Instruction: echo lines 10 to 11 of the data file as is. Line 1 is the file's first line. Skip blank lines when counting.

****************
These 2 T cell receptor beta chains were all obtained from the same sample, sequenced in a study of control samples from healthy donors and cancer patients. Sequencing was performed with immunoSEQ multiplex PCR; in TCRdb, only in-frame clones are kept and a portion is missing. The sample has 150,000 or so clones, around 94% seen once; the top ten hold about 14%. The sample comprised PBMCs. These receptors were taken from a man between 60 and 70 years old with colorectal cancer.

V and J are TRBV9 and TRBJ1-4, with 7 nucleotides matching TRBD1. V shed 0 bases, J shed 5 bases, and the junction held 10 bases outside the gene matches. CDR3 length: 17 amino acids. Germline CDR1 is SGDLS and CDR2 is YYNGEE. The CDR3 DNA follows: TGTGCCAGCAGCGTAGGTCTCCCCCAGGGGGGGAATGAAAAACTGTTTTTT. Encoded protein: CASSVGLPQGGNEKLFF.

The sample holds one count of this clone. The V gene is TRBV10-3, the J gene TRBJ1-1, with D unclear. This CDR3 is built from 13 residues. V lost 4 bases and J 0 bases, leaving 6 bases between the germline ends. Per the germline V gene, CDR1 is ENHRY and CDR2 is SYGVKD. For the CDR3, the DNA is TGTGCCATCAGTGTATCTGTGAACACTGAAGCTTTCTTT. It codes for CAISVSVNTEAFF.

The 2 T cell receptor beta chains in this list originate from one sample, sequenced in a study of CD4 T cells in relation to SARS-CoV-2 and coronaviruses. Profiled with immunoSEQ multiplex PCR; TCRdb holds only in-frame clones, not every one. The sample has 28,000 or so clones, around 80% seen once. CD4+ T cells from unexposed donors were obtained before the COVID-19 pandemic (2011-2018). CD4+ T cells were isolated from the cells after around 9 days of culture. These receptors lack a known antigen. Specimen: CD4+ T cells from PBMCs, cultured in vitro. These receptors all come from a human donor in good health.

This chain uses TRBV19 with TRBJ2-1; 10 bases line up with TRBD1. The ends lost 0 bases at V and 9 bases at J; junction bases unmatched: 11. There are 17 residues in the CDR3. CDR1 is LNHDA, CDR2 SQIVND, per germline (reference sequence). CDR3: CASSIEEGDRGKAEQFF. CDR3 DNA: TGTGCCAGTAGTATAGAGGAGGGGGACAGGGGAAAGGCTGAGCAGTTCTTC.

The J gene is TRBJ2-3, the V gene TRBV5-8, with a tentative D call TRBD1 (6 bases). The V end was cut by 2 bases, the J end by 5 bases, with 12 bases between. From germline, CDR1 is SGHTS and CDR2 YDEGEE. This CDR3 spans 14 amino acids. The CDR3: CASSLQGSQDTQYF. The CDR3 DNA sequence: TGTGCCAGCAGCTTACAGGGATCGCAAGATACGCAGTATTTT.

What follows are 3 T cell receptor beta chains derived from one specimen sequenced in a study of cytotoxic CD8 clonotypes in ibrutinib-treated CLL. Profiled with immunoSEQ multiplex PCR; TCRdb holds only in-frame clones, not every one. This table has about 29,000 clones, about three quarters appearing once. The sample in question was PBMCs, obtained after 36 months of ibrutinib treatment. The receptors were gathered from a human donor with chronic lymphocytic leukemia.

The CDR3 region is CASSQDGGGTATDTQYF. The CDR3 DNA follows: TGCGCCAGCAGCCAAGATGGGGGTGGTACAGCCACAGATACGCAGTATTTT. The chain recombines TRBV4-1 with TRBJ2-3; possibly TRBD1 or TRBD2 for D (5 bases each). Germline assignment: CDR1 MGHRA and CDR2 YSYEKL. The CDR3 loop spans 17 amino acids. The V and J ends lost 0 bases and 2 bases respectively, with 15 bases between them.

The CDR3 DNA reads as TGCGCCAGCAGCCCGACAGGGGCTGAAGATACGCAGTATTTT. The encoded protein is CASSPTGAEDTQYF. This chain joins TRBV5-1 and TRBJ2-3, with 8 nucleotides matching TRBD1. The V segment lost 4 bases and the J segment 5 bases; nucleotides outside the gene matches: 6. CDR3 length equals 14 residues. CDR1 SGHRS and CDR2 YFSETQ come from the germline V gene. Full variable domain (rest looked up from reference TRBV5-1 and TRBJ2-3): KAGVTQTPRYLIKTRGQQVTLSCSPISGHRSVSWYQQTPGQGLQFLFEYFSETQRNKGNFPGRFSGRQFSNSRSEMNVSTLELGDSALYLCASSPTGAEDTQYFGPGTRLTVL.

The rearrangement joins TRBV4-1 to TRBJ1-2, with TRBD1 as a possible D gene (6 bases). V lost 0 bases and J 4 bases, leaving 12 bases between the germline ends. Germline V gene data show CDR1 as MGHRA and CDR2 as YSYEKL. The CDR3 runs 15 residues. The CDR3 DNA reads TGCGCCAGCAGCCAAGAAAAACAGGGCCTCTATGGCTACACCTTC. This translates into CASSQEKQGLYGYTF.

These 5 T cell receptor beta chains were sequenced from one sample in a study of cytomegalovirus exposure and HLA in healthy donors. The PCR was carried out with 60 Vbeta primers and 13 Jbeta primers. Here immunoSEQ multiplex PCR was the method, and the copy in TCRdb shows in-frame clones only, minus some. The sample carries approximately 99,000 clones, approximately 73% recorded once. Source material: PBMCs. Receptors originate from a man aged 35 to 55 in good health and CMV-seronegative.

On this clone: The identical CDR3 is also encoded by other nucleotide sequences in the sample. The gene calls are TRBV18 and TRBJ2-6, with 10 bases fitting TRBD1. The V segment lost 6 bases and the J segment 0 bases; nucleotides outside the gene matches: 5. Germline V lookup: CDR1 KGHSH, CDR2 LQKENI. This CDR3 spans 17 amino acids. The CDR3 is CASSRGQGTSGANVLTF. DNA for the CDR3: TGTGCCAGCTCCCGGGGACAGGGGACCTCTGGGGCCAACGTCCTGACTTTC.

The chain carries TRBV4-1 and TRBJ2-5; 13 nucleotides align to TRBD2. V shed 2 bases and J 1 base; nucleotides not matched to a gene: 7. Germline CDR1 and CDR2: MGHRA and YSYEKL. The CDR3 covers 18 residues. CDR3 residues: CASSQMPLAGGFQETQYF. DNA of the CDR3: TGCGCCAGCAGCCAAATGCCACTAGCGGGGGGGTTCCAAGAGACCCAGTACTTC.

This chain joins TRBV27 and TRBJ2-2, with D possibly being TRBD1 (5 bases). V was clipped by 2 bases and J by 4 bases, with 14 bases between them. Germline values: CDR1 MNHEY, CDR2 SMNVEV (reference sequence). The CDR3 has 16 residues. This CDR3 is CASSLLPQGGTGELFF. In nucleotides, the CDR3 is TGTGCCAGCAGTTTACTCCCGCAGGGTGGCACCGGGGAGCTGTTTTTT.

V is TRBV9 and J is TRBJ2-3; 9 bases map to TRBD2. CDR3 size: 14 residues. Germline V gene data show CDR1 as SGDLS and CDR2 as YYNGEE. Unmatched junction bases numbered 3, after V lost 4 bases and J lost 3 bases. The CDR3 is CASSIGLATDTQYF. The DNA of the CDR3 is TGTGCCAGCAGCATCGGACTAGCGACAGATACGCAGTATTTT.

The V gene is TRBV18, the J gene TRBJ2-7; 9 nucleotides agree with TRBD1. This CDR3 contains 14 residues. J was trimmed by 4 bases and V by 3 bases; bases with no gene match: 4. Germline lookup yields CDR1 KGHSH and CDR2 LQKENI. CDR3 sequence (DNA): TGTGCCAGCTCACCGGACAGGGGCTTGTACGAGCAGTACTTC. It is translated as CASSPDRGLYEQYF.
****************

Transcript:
The rearrangement joins TRBV4-1 to TRBJ1-2, with TRBD1 as a possible D gene (6 bases). V lost 0 bases and J 4 bases, leaving 12 bases between the germline ends. Germline V gene data show CDR1 as MGHRA and CDR2 as YSYEKL. The CDR3 runs 15 residues. The CDR3 DNA reads TGCGCCAGCAGCCAAGAAAAACAGGGCCTCTATGGCTACACCTTC. This translates into CASSQEKQGLYGYTF.

These 5 T cell receptor beta chains were sequenced from one sample in a study of cytomegalovirus exposure and HLA in healthy donors. The PCR was carried out with 60 Vbeta primers and 13 Jbeta primers. Here immunoSEQ multiplex PCR was the method, and the copy in TCRdb shows in-frame clones only, minus some. The sample carries approximately 99,000 clones, approximately 73% recorded once. Source material: PBMCs. Receptors originate from a man aged 35 to 55 in good health and CMV-seronegative.